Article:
iRF: So you are part of The North Face (TNF) team. How did you come to be sponsored by them?
Bosio: I’m not quite sure who first mentioned my name to them (I owe whoever that is a drink!), but they contacted me a couple of years ago. I wasn’t looking for a sponsor, and I still feel like it’s too good to be true. But that just makes me want to do better. TNF is such an innovative company in the outdoor market. I feel lucky to be on the team!
iRF: And speaking of TNF, as one of their team, do you have much input into shoes, clothing, and equipment design?
Bosio: Yes. The athletes get together with the designers periodically throughout the year and talk shop. It’s really cool to be able to give an opinion on a new shoe or jacket and hear the designer’s response. In everyday life, I don’t think my opinions are ever quite as valued! The design team really listens to the athletes and they ask such detailed, pointed questions. I think this is reflected in the amazing, functional gear TNF produces. It’s all athlete-tested.
iRF: You seem like a full-on proponent of the ‘have fun’ mindset, and it has sure served you well. Have you always been such a positive person?
Bosio: I go by the ‘fake it ’til you make it’ maxim. I figure if I go against my first instincts, pessimism and doubt, then eventually I will change my perspective to be more optimistic, since these people are usually more fun to be around. In general, though, I do have a happy out outlook since there isn’t much to complain about in my life.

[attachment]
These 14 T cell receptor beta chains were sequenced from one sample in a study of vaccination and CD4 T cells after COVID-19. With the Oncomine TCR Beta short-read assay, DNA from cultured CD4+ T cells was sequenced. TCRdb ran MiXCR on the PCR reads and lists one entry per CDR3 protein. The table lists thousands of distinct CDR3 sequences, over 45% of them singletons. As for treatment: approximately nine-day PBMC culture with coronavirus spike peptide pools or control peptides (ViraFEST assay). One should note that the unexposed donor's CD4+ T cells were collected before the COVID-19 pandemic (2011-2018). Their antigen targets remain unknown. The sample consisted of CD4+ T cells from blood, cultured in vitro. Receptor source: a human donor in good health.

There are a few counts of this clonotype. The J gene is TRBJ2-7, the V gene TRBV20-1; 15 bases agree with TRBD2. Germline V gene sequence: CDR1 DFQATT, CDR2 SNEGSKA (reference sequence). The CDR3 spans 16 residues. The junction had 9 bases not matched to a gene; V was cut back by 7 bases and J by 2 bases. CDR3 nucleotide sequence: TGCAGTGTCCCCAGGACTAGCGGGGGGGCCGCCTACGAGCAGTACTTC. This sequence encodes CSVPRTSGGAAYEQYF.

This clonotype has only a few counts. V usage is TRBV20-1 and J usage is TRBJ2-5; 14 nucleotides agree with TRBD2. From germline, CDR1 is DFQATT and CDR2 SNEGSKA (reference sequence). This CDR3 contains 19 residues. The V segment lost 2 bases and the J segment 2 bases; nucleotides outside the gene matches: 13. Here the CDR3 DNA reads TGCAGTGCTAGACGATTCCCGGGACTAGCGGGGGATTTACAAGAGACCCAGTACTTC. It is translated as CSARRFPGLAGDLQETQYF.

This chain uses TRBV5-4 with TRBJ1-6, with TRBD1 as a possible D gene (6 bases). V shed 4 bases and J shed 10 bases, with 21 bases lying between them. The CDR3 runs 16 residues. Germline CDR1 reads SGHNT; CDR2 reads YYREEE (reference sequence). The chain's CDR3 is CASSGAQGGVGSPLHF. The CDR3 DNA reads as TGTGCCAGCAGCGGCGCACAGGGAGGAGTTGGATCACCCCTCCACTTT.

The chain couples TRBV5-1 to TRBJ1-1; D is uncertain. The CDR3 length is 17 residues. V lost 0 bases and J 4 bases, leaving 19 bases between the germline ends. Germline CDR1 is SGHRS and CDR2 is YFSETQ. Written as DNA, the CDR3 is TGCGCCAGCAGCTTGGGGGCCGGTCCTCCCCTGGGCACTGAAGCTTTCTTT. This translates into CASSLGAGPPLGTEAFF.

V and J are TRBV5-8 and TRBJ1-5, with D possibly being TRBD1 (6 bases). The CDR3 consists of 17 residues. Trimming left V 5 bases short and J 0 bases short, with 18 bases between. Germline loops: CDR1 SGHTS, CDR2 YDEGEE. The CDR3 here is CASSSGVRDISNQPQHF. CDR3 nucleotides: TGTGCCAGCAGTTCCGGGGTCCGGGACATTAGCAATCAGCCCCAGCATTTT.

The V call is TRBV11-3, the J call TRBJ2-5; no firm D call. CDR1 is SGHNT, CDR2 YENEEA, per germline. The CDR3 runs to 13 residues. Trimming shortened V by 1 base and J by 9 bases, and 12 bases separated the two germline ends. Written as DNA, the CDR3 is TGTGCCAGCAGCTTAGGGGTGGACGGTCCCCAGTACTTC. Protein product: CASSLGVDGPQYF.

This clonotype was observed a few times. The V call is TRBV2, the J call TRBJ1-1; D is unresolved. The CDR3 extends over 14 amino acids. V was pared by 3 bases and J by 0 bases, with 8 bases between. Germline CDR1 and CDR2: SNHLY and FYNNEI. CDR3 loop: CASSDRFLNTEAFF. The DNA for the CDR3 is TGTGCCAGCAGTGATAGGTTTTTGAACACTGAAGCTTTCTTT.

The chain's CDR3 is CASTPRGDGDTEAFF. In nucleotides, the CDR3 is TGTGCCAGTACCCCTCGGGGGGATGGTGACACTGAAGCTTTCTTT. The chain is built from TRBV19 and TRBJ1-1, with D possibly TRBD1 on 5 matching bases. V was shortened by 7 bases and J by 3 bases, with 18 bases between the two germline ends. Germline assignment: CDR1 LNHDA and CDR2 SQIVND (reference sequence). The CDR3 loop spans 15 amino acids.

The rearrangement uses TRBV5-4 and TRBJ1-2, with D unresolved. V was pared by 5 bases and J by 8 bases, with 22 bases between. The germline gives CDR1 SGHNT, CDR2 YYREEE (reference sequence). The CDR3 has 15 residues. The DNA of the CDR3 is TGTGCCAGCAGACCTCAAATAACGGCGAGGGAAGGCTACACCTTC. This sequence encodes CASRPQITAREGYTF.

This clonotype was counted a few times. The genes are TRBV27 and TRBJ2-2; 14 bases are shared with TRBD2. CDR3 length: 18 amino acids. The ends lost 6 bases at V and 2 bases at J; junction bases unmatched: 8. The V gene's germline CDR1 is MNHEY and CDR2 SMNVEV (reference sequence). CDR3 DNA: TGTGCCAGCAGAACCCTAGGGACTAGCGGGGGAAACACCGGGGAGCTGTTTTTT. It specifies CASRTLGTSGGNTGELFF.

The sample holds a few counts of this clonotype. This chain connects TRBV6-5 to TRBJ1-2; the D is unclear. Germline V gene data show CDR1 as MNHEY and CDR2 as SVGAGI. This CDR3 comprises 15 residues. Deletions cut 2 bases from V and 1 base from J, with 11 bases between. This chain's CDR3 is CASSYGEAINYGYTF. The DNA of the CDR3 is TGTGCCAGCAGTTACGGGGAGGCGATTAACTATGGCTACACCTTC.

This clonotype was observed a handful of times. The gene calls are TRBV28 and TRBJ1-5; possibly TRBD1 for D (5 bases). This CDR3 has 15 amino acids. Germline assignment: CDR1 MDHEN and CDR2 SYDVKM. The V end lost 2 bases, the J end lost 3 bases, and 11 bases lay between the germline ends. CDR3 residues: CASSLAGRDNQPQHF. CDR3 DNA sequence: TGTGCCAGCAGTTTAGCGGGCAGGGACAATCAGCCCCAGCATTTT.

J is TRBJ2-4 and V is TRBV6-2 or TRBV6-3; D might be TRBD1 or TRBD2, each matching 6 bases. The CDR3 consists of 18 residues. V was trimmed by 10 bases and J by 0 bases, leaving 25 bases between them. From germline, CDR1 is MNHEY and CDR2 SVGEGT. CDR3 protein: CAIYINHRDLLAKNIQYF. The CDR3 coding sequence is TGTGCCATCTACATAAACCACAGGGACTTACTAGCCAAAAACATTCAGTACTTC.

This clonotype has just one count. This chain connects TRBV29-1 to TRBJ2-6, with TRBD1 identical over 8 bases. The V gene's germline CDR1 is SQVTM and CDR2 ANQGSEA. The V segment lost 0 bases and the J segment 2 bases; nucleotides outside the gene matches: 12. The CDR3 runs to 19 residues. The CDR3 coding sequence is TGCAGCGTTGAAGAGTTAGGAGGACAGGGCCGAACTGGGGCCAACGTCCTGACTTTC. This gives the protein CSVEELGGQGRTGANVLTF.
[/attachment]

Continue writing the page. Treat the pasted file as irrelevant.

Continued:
iRF: So taking that mantra into running, and especially races, have there been times when you let your guard down, forgot to enjoy the experience, and suffered the consequences? You think there is something to learn from those times?
Bosio: Definitely! I haven’t enjoyed every race. I usually do have a good time, but there are times I’ve suffered through and thought what a moron I was for voluntarily racing. It always makes me want to have a better experience the next time to replace the negative memories. Of course, I use less-than-enjoyable experiences as troubleshooting for my training, which I tend to be too lax about.
iRF: Have you always suffered through those type of races? No DNF’s?